SPAN: July/August 1999

Page 28

ndian Art at the mithsonian


A fast-growing center of Indian art appreciation nestles in the embrace of the vast Smithsonian Institution in Washington, D.C. The 1990s have seen the Smithsonian's Sackler and Freer galleries adjust their East Asian focus to include South Asian art in a big way.

It is a blue-skied Saturday in May, and six-year-old Rielly Wall plans to spend the afternoon playing baseball. But, first, he has a goddess to make. Sitting at a table in the ImaginAsia program of the Smithsonian Institution's Arthur M. Sackler Gallery of Art in Washington, D.C., Rielly and his grandmother are fashioning the silhouette of a kneeling human figure out of a thick blue length of wire. "She'll look really beautiful," says Rielly. "She'll have jewels everywhere, even on her feet. And," he adds, "I want to make her 10 arms." At a nearby table, five-year-old Matthew Shonman is equally busy. His wire goddess has five heads, six arms and, as he points out, "a flower as a mouth. And you know what this is?" he asks his father, pointing to a tiny bit of wire that pokes up through the Styrofoam base. When his father shakes his head, Matthew exclaims: "It's a person!" And, by comparison, his goddess swells to cosmic proportions. They may be made of simple wire, but Matthew and Rielly's goddesses capture key aspects of the stunning metal and stone statues of goddesses on display down the hall. In the process, they illustrate the depth of the Smithsonian's commitment to bringing the art and culture of India to life for Americans of all ages. Funded by the U.S. Government, the Smithsonian includes museums dedicated to just about every branch of learning and art imaginable. Among them are two museums devoted to Asian art-the Freer Gallery of Art and the Arthur M. Sackler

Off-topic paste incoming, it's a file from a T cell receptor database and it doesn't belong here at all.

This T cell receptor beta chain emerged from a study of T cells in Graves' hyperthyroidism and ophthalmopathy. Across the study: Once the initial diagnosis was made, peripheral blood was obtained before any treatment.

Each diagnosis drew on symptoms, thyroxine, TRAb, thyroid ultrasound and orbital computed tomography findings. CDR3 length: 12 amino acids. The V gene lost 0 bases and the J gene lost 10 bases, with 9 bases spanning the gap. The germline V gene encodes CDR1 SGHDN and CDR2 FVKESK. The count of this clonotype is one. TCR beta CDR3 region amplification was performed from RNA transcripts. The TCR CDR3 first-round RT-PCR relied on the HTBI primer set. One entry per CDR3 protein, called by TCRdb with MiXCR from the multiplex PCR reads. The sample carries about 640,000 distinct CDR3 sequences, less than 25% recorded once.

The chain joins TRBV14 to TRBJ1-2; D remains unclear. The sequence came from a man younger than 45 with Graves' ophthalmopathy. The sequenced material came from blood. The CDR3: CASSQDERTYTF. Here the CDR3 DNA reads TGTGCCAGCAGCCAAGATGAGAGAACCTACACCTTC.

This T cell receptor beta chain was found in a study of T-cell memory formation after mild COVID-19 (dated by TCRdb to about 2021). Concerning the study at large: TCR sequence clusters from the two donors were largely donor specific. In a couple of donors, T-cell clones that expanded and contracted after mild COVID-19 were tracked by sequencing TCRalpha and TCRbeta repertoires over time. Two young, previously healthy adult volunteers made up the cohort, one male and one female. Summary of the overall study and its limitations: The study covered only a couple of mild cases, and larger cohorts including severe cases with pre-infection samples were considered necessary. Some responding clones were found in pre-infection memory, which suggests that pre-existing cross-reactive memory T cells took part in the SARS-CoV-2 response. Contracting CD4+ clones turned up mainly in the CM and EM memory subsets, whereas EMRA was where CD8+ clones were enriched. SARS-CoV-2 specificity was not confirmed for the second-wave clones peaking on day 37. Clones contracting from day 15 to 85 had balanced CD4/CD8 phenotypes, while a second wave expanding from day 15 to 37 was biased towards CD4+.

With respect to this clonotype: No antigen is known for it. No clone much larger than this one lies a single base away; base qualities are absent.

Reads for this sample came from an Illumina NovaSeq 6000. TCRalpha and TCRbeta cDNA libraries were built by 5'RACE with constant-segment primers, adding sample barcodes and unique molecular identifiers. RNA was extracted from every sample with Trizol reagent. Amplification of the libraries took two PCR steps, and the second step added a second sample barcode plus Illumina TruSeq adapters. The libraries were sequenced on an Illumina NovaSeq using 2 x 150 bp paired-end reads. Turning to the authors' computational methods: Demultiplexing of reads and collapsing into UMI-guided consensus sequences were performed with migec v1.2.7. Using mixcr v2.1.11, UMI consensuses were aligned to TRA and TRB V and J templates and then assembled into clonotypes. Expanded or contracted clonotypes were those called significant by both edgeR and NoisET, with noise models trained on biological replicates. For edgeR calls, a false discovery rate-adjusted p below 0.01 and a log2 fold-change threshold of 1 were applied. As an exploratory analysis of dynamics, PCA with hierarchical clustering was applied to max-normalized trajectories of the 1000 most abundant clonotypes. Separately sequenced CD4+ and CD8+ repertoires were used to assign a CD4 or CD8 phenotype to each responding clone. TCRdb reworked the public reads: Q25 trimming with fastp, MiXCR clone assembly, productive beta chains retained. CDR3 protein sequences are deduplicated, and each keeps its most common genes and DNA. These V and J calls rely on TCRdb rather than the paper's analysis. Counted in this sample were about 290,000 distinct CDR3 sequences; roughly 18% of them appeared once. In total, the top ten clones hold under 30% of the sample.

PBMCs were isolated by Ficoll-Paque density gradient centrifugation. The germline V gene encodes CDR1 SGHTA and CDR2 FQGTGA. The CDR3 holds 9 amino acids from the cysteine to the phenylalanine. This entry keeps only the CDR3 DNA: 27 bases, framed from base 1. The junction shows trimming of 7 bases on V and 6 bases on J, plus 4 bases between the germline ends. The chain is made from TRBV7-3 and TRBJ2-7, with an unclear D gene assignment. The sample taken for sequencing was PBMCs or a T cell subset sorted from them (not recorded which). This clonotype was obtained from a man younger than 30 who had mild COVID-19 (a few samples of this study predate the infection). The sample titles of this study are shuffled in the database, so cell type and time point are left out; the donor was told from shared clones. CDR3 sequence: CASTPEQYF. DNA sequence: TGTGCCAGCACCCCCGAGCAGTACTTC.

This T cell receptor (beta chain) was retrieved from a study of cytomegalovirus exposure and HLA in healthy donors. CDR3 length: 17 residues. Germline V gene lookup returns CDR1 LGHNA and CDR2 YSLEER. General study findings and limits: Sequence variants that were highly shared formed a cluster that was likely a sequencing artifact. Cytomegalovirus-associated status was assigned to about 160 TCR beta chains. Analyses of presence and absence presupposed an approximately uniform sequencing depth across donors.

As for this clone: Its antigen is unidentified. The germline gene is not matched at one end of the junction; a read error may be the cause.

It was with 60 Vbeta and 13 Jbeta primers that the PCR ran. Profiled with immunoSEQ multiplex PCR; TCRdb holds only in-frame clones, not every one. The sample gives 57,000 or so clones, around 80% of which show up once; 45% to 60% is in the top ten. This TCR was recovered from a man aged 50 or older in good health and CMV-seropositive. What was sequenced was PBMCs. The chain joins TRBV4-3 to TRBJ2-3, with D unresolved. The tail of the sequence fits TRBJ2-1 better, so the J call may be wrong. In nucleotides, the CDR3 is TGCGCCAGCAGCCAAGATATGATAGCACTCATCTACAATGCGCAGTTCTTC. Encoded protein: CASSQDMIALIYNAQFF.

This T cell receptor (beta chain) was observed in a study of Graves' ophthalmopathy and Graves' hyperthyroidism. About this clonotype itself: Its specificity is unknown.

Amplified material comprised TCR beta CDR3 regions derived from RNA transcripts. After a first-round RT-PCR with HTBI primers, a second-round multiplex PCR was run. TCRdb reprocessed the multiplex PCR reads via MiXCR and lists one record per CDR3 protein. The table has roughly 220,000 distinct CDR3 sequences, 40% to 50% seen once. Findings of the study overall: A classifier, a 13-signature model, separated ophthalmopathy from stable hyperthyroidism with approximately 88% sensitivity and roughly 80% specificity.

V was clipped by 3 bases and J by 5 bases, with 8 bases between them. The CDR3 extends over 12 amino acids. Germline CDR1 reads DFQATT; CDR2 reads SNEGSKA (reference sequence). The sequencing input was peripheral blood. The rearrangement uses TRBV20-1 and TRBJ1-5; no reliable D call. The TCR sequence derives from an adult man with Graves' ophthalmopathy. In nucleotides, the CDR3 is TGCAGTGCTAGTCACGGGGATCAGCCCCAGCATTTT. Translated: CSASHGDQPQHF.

Gallery-which explore various aspects of Asia through film and lecture series, demonstrations of traditional arts and dance, ImaginAsia activities for schoolchildren, ExplorAsia for two- to sevenyear-olds, and the cornerstone of it all, ambitious shows like Devi: The Great Goddess on view at the Sackler through September 6. Until the early 1990s, the two museums concentrated primarily on Chinese and Japanese art, reflecting the interests of their founders and the art market at the time they were collected. But if there was once a scarcity of Indian art in the nation's capital, the Sackler and Freer have more than made up for it. This summer alone, three shows center on India, in addition to displays in each museum showcasing Indian selections from their respective permanent collections. The reason there are two museums devoted to Asian art is simple: Charles Lang Freer, who donated both his collection and the elegant, Italian-inspired building in which it is housed, stipulated that no part of its collection could ever be loaned and no loaned objects ever be shown within its walls. This posed no problem in 1923, when the Freer-the Smithsonian's first fine arts museum--{)pened its doors to the public. But in this age of traveling shows, the restriction proved crippling. Or rather would have, had collector Arthur M. Sackler not stepped forward in the 1980s and donated a second museum. As a result, the Smithsonian now has two venues in which to exhibit Asian